Shashank Khaitan’s Badrinath Ki Dulhania hit the theaters past weekend and this post is full of spoilers about it, so please read it only if you have seen the film.
In the one week run which completes today, the film would have collected a little over a 70 Crores Nett at the Indian Box Office. Quite a feat, for a film that is made in around 30 Crores (excluding P&A), with two actors who are less than 10 films old and a director who is just one film old. To give some context to the success, the film is, in essence, a more worthy sequel of the 2014 hit Humpty Sharma Ki Dulhania, both being produced by Dharma Productions. However, Badri does not share much with Humpty except for Alia Bhatt, the focal point for the feminism debate surrounding the film.Continue reading “Feminism and Badrinath Ki Dulhania”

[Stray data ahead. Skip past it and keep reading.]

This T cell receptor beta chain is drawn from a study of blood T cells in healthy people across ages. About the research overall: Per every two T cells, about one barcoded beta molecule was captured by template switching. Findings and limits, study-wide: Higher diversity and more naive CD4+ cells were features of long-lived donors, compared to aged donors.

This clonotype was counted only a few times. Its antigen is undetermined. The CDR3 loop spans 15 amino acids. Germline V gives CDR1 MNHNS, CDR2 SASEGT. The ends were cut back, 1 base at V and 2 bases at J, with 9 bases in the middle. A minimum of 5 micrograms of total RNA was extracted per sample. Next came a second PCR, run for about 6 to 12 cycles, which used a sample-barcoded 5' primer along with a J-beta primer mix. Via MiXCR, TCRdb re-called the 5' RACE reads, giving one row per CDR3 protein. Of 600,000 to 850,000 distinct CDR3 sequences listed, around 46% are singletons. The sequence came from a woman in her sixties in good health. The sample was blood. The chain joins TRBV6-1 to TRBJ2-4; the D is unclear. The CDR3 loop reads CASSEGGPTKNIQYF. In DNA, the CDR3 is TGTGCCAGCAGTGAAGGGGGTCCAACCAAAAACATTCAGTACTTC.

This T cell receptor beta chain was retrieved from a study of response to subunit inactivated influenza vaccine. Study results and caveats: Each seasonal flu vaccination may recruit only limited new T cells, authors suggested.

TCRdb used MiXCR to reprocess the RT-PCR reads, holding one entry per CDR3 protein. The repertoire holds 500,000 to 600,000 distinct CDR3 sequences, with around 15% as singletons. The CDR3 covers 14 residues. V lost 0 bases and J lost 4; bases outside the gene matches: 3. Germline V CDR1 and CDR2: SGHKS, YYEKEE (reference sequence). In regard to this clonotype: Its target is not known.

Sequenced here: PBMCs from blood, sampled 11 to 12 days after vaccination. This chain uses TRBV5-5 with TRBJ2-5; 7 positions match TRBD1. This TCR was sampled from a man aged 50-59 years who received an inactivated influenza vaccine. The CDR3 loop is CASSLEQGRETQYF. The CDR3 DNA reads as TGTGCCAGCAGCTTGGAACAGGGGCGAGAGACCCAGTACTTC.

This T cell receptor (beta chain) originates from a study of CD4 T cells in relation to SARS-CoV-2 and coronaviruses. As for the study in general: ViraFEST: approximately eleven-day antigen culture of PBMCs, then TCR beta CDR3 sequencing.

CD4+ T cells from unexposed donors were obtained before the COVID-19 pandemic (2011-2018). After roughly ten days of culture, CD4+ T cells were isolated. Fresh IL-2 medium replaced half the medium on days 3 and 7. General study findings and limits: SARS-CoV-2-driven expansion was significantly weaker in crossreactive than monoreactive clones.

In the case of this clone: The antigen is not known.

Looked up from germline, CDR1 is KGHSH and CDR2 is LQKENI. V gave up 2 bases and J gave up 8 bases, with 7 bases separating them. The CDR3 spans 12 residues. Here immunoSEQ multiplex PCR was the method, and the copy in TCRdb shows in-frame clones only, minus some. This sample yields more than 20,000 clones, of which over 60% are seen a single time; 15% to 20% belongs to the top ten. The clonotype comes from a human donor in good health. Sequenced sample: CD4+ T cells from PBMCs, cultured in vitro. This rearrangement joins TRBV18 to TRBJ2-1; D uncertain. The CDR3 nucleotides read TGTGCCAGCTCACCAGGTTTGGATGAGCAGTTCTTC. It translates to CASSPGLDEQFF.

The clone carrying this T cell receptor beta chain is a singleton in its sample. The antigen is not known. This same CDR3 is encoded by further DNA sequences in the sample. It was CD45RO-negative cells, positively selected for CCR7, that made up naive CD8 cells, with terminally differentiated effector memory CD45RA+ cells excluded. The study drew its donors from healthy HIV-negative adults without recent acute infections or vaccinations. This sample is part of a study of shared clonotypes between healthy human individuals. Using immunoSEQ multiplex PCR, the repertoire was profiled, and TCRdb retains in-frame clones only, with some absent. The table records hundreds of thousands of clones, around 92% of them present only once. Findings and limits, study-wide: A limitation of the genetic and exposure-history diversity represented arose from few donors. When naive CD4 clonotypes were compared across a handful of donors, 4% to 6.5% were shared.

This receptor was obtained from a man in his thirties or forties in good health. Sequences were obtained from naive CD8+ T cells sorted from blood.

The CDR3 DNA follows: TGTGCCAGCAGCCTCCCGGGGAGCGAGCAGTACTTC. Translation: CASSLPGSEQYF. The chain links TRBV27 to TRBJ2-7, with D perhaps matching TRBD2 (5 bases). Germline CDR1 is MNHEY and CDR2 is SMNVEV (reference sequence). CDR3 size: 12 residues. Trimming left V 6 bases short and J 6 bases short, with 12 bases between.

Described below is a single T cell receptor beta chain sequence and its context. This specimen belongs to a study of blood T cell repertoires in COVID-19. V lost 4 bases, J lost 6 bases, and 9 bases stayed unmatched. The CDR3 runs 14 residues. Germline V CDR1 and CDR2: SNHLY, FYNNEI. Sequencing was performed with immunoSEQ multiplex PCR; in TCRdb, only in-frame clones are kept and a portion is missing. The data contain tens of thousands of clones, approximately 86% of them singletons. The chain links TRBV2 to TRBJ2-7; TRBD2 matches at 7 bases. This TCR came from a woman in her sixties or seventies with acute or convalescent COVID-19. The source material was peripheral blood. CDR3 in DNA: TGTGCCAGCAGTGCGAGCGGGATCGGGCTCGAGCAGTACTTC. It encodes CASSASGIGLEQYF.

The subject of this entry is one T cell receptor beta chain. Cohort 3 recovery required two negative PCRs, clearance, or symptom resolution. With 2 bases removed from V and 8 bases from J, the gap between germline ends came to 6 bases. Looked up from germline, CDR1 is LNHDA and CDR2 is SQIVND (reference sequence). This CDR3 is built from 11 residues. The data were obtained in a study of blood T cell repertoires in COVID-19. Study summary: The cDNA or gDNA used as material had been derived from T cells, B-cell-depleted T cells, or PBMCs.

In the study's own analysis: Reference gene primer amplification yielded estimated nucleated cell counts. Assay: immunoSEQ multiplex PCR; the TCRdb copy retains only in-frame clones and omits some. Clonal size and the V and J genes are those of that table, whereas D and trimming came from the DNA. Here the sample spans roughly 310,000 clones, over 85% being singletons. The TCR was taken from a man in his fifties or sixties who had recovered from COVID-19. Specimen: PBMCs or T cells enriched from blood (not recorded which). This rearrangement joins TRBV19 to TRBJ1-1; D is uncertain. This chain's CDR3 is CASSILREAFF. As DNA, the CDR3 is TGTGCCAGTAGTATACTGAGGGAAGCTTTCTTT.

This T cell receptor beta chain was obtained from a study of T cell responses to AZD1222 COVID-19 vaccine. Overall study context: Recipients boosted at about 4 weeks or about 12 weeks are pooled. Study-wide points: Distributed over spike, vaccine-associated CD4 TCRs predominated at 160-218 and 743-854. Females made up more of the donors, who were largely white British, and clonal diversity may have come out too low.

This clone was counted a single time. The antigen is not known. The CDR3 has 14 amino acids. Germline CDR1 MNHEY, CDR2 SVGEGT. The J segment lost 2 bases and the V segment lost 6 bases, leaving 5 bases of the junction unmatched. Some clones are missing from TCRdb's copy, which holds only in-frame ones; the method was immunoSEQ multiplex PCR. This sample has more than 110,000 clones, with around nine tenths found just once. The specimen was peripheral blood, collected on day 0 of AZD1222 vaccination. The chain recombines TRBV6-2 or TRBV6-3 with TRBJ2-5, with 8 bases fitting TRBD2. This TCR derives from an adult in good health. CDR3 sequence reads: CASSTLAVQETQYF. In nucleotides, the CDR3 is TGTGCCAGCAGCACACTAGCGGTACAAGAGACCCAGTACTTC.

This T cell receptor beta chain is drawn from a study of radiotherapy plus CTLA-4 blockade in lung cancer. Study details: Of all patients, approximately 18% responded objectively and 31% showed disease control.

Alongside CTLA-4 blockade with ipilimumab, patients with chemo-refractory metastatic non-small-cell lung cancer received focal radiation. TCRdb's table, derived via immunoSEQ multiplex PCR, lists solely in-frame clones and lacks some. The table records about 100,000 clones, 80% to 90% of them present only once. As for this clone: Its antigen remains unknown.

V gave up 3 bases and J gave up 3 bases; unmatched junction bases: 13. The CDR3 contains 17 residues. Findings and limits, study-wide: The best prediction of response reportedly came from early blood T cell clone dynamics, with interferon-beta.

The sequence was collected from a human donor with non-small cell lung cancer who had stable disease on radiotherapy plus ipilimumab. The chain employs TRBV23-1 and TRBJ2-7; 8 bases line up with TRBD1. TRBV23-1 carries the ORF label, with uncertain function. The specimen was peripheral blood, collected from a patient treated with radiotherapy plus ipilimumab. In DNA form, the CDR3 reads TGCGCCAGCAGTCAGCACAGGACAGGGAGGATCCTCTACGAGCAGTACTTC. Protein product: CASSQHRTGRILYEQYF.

Vishal Bhardwaj is probably one of the best directors we have in the Hindi Film Industry. His latest, Rangoon, just hit the theaters this past weekend, but on Monday morning, all we could talk about was the Oscars. Fairly so, because Rangoon had a dismal weekend at the Box Office collecting under 15 Crores across three days. The underwhelming response to the film is quite disappointing, especially to someone like me, who is an ardent (read almost blind) admirer of Bhardwaj. With the Oscars, our perennial obsession with Hollywood takes over and no matter how many awards they get wrong every year, our media and we, the people, crazily follow the ceremony with social media timelines getting spammed with every miniscule event occurring at the Kodak Theater. Incidentally, we don’t see such madness for any of our award shows, under the pretext that our award shows are shit because they always get them wrong and eventually the trophies are handed out to people who did not deserve it but lobbied enough to get one. But then Oscars are no different. If it isn’t lobbying, it could be something else but the end result is that the trophy does go to the non-deserving nominee quite often. If that were not the case, Spotlight would never win Best Picture over Mad Max:Fury Road in 2016 and Di Caprio would have gotten an Oscar much before his far-from-best performance in The Revenant.Continue reading “The Case of Rangoon”